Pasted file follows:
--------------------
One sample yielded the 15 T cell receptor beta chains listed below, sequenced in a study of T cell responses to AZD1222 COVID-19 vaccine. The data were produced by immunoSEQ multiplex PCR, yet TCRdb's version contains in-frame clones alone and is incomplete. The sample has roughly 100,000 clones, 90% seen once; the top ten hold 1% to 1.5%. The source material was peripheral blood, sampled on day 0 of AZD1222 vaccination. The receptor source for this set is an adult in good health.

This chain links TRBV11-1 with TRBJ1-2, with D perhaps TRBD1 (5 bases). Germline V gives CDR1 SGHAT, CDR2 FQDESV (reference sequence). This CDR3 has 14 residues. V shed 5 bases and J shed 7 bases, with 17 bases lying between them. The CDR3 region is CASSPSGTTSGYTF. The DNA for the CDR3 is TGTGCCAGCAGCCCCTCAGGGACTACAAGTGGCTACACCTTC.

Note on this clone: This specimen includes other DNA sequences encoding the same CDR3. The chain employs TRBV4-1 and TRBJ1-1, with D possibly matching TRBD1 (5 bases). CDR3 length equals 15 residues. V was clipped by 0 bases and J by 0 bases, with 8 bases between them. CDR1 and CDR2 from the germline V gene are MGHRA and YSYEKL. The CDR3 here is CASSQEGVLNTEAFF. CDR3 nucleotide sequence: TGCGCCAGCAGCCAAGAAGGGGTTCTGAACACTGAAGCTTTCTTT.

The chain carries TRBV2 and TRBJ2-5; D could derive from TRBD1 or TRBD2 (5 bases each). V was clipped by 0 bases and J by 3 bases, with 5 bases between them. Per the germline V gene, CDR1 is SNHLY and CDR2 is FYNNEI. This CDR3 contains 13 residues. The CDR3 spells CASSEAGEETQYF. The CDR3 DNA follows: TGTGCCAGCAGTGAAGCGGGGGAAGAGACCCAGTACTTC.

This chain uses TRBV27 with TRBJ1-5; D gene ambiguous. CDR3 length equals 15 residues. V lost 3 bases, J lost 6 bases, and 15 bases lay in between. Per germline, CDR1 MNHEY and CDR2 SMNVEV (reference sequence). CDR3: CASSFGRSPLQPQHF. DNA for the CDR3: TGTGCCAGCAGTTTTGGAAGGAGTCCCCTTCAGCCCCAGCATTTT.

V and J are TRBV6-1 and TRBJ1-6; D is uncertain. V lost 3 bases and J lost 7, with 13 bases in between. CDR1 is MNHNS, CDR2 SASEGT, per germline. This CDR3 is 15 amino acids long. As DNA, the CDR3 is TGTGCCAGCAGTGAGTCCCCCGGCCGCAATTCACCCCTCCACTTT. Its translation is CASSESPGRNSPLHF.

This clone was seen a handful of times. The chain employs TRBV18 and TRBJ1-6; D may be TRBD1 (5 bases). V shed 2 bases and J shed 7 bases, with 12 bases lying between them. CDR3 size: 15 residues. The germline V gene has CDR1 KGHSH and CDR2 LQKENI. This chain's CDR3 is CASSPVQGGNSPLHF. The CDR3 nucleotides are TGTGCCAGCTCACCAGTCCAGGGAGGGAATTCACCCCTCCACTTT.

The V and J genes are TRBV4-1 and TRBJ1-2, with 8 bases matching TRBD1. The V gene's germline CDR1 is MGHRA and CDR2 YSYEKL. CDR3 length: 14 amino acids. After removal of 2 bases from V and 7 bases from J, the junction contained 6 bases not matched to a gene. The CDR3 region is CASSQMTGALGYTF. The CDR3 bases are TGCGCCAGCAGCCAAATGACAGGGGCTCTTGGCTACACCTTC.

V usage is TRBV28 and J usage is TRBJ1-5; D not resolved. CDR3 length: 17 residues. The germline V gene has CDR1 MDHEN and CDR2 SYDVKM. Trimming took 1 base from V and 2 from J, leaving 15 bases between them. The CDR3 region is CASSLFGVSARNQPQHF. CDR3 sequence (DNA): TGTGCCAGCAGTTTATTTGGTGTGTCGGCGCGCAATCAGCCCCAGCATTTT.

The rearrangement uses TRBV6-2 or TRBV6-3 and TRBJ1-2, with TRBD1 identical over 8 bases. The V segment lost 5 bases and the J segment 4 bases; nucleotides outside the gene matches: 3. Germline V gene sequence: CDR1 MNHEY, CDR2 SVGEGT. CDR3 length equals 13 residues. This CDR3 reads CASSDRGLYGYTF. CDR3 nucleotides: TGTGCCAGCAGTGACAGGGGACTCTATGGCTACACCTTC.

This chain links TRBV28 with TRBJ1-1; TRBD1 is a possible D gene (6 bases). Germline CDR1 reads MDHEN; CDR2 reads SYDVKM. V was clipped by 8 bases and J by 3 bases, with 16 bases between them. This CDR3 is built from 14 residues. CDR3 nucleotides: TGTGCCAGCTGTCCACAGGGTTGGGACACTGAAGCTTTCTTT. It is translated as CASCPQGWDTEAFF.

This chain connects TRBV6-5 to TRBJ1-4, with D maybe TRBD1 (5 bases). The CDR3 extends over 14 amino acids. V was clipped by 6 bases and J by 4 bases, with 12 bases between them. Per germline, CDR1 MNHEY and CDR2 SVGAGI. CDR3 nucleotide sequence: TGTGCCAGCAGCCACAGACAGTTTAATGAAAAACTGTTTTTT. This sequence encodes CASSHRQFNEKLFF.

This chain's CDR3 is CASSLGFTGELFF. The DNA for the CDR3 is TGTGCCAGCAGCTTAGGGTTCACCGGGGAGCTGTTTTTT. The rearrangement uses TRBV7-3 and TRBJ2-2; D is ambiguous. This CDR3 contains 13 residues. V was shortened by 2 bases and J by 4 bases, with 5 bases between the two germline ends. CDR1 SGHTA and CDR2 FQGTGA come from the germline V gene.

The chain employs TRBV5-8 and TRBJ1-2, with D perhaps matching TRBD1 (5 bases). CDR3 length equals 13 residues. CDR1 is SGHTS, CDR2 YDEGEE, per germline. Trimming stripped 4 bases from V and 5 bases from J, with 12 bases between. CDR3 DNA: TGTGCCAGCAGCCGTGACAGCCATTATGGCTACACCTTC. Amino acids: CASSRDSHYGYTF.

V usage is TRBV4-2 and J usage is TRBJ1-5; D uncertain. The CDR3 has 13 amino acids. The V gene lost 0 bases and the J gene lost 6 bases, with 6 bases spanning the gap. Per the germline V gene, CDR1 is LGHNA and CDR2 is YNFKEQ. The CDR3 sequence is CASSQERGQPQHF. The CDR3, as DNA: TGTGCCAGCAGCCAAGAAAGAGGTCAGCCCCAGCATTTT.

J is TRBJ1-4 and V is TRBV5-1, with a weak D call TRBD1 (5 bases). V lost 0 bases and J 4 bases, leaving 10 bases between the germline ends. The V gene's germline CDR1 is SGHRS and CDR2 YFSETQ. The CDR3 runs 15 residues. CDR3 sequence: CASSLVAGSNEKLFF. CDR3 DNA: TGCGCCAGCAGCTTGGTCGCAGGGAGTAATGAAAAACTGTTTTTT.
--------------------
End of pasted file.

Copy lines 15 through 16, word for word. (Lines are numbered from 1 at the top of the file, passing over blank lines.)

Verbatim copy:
V usage is TRBV4-2 and J usage is TRBJ1-5; D uncertain. The CDR3 has 13 amino acids. The V gene lost 0 bases and the J gene lost 6 bases, with 6 bases spanning the gap. Per the germline V gene, CDR1 is LGHNA and CDR2 is YNFKEQ. The CDR3 sequence is CASSQERGQPQHF. The CDR3, as DNA: TGTGCCAGCAGCCAAGAAAGAGGTCAGCCCCAGCATTTT.

J is TRBJ1-4 and V is TRBV5-1, with a weak D call TRBD1 (5 bases). V lost 0 bases and J 4 bases, leaving 10 bases between the germline ends. The V gene's germline CDR1 is SGHRS and CDR2 YFSETQ. The CDR3 runs 15 residues. CDR3 sequence: CASSLVAGSNEKLFF. CDR3 DNA: TGCGCCAGCAGCTTGGTCGCAGGGAGTAATGAAAAACTGTTTTTT.